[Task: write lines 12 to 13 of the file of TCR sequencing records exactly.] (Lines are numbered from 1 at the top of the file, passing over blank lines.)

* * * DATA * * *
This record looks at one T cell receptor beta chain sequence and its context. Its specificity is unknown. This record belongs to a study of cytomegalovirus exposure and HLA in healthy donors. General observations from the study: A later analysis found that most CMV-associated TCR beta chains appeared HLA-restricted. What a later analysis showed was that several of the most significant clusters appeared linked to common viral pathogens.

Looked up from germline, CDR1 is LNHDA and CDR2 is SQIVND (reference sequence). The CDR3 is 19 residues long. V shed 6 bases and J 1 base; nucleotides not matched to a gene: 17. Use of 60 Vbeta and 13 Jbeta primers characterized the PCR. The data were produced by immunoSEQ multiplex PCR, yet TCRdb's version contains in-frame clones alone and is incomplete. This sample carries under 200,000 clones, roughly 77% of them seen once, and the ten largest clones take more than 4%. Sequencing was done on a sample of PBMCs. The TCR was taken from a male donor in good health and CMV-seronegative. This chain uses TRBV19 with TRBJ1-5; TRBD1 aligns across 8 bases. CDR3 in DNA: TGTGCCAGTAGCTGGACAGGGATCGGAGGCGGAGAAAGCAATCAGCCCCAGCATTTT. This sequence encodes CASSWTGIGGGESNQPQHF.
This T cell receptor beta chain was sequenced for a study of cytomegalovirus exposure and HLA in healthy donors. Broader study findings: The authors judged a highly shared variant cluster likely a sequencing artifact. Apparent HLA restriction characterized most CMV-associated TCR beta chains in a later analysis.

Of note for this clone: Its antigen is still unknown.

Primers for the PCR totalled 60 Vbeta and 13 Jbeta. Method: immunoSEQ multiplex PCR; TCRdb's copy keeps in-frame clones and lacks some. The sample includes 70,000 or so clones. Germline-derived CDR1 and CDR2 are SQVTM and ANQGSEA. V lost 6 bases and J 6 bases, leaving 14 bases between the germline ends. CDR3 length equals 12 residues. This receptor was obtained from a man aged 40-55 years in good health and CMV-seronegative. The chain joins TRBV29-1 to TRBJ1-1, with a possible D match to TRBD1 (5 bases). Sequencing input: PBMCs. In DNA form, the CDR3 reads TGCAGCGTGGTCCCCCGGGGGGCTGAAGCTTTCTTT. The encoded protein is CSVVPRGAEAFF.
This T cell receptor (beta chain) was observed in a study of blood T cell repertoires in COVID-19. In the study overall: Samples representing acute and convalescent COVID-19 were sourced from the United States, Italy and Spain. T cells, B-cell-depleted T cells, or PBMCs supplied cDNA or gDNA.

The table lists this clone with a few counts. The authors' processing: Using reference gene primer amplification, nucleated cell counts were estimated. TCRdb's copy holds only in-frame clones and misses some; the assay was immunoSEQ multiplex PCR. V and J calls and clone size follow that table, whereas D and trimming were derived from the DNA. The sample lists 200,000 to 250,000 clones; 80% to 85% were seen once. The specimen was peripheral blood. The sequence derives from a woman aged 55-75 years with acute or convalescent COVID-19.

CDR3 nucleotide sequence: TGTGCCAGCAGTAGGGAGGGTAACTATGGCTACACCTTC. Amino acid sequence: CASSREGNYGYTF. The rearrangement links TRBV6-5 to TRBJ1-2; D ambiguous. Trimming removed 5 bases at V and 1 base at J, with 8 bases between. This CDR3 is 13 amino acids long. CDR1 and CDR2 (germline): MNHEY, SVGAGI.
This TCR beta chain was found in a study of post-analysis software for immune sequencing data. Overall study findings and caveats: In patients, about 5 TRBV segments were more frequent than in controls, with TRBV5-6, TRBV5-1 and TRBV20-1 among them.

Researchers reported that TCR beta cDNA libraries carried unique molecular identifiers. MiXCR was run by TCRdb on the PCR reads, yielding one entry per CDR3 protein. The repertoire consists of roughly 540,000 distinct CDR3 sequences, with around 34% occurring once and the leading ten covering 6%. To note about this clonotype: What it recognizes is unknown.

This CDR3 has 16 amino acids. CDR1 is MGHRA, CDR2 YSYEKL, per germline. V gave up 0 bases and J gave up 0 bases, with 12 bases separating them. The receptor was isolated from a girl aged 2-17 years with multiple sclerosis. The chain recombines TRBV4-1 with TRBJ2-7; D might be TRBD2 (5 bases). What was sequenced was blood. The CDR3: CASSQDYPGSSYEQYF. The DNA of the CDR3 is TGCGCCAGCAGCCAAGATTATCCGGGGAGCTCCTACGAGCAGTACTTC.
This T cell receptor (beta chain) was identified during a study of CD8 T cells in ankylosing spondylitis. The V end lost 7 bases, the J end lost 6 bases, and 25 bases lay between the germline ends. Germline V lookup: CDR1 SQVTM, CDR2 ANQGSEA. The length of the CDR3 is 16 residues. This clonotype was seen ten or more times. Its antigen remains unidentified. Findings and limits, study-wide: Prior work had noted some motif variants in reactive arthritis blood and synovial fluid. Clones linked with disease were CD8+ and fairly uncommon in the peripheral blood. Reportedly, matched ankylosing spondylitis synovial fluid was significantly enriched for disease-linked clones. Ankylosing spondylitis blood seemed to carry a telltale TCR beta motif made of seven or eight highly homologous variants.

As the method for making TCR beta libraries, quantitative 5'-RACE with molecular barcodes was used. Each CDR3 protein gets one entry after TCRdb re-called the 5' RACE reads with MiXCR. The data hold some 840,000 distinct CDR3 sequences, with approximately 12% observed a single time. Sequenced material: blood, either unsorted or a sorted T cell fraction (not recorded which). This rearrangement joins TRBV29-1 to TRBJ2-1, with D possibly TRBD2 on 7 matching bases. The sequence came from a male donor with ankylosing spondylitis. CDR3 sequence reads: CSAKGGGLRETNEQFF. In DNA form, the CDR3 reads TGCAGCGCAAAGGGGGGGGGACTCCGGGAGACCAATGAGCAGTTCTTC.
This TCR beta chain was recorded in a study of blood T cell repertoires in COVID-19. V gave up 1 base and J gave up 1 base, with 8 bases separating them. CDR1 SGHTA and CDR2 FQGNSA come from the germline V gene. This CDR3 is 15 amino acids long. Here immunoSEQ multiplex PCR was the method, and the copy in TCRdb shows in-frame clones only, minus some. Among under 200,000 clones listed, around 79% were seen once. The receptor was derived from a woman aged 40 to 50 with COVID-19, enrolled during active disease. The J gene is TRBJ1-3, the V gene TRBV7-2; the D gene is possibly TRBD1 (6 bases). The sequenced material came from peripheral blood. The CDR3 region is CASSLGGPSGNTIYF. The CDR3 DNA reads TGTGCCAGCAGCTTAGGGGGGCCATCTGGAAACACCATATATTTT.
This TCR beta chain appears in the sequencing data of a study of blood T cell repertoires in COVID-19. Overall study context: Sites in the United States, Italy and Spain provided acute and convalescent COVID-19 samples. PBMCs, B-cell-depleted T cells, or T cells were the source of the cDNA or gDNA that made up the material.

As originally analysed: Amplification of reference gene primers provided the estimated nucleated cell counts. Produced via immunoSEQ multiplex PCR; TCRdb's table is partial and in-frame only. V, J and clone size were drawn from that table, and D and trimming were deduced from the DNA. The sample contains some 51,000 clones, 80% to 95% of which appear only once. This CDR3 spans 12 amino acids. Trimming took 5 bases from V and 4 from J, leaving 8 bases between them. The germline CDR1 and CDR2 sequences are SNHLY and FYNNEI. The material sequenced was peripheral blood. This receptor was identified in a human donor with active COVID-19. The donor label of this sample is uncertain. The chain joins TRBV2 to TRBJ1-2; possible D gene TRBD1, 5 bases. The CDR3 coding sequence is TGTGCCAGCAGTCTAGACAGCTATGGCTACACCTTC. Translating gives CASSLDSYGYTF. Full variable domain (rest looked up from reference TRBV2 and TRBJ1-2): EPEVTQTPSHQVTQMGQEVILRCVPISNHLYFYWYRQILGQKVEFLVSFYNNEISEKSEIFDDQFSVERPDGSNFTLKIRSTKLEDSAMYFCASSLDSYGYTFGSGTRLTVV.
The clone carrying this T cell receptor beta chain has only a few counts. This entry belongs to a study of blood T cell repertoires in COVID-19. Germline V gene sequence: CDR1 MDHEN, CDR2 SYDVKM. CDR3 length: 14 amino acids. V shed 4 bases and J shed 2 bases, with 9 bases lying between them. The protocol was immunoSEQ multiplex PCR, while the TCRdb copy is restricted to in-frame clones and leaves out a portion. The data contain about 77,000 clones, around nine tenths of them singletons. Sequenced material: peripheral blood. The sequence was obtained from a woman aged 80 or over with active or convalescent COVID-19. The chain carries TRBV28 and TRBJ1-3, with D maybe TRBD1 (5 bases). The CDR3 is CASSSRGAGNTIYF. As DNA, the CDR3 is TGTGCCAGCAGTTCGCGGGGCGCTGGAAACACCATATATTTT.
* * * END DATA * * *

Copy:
This T cell receptor (beta chain) was identified during a study of CD8 T cells in ankylosing spondylitis. The V end lost 7 bases, the J end lost 6 bases, and 25 bases lay between the germline ends. Germline V lookup: CDR1 SQVTM, CDR2 ANQGSEA. The length of the CDR3 is 16 residues. This clonotype was seen ten or more times. Its antigen remains unidentified. Findings and limits, study-wide: Prior work had noted some motif variants in reactive arthritis blood and synovial fluid. Clones linked with disease were CD8+ and fairly uncommon in the peripheral blood. Reportedly, matched ankylosing spondylitis synovial fluid was significantly enriched for disease-linked clones. Ankylosing spondylitis blood seemed to carry a telltale TCR beta motif made of seven or eight highly homologous variants.

As the method for making TCR beta libraries, quantitative 5'-RACE with molecular barcodes was used. Each CDR3 protein gets one entry after TCRdb re-called the 5' RACE reads with MiXCR. The data hold some 840,000 distinct CDR3 sequences, with approximately 12% observed a single time. Sequenced material: blood, either unsorted or a sorted T cell fraction (not recorded which). This rearrangement joins TRBV29-1 to TRBJ2-1, with D possibly TRBD2 on 7 matching bases. The sequence came from a male donor with ankylosing spondylitis. CDR3 sequence reads: CSAKGGGLRETNEQFF. In DNA form, the CDR3 reads TGCAGCGCAAAGGGGGGGGGACTCCGGGAGACCAATGAGCAGTTCTTC.